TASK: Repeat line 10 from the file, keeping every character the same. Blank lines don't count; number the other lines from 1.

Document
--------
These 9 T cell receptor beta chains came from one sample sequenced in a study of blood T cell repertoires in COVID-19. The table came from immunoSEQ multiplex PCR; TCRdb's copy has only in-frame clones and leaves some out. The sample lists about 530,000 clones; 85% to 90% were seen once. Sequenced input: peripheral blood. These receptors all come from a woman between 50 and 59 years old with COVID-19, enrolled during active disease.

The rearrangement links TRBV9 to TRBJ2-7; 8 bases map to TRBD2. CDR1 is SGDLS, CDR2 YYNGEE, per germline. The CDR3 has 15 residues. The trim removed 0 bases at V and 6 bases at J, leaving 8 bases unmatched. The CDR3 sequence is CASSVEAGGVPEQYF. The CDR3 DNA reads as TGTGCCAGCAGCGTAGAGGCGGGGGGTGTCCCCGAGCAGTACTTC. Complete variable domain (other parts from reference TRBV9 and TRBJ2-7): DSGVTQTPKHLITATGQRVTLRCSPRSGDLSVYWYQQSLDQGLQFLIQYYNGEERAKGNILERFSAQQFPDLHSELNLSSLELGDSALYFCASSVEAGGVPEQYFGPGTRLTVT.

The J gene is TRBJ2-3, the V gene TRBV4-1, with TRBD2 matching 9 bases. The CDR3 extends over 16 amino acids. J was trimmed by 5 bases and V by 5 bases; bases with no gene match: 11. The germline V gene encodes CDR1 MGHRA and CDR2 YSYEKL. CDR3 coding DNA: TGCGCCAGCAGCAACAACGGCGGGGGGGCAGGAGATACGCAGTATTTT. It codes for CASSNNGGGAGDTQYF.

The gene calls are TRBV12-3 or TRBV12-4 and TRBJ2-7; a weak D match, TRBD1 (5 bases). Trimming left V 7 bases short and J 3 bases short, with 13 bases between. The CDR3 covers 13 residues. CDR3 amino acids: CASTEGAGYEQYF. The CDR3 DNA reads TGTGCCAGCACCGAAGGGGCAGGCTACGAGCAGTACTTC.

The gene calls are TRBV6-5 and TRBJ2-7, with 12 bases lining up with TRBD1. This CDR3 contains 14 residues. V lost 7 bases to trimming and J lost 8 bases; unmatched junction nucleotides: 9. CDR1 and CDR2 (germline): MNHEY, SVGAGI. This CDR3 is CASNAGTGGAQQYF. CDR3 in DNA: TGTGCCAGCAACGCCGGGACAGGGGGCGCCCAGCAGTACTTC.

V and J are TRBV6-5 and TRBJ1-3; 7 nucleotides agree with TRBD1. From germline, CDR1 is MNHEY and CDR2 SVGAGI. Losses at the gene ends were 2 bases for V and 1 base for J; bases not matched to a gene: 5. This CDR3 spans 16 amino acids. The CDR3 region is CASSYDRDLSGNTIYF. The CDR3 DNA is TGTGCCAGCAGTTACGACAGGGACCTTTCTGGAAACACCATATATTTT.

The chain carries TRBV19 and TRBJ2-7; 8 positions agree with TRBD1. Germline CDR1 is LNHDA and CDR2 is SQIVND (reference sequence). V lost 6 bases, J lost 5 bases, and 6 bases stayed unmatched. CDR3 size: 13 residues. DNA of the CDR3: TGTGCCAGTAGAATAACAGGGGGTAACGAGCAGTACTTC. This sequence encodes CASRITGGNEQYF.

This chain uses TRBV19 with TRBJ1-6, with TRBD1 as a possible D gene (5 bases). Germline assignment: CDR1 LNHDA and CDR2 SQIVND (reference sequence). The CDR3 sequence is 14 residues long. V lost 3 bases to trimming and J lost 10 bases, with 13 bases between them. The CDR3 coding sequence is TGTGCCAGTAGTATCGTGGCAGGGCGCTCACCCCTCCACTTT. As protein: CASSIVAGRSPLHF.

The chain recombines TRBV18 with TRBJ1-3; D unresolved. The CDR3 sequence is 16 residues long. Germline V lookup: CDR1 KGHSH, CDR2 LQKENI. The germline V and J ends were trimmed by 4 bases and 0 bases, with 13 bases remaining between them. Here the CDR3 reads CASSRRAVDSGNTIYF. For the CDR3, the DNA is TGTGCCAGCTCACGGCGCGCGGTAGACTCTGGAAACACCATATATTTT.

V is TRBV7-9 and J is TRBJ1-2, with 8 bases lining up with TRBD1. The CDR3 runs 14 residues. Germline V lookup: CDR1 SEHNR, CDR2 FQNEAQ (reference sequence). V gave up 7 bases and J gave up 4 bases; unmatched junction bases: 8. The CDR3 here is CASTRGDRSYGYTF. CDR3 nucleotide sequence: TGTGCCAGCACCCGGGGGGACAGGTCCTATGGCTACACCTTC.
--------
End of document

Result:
V is TRBV7-9 and J is TRBJ1-2, with 8 bases lining up with TRBD1. The CDR3 runs 14 residues. Germline V lookup: CDR1 SEHNR, CDR2 FQNEAQ (reference sequence). V gave up 7 bases and J gave up 4 bases; unmatched junction bases: 8. The CDR3 here is CASTRGDRSYGYTF. CDR3 nucleotide sequence: TGTGCCAGCACCCGGGGGGACAGGTCCTATGGCTACACCTTC.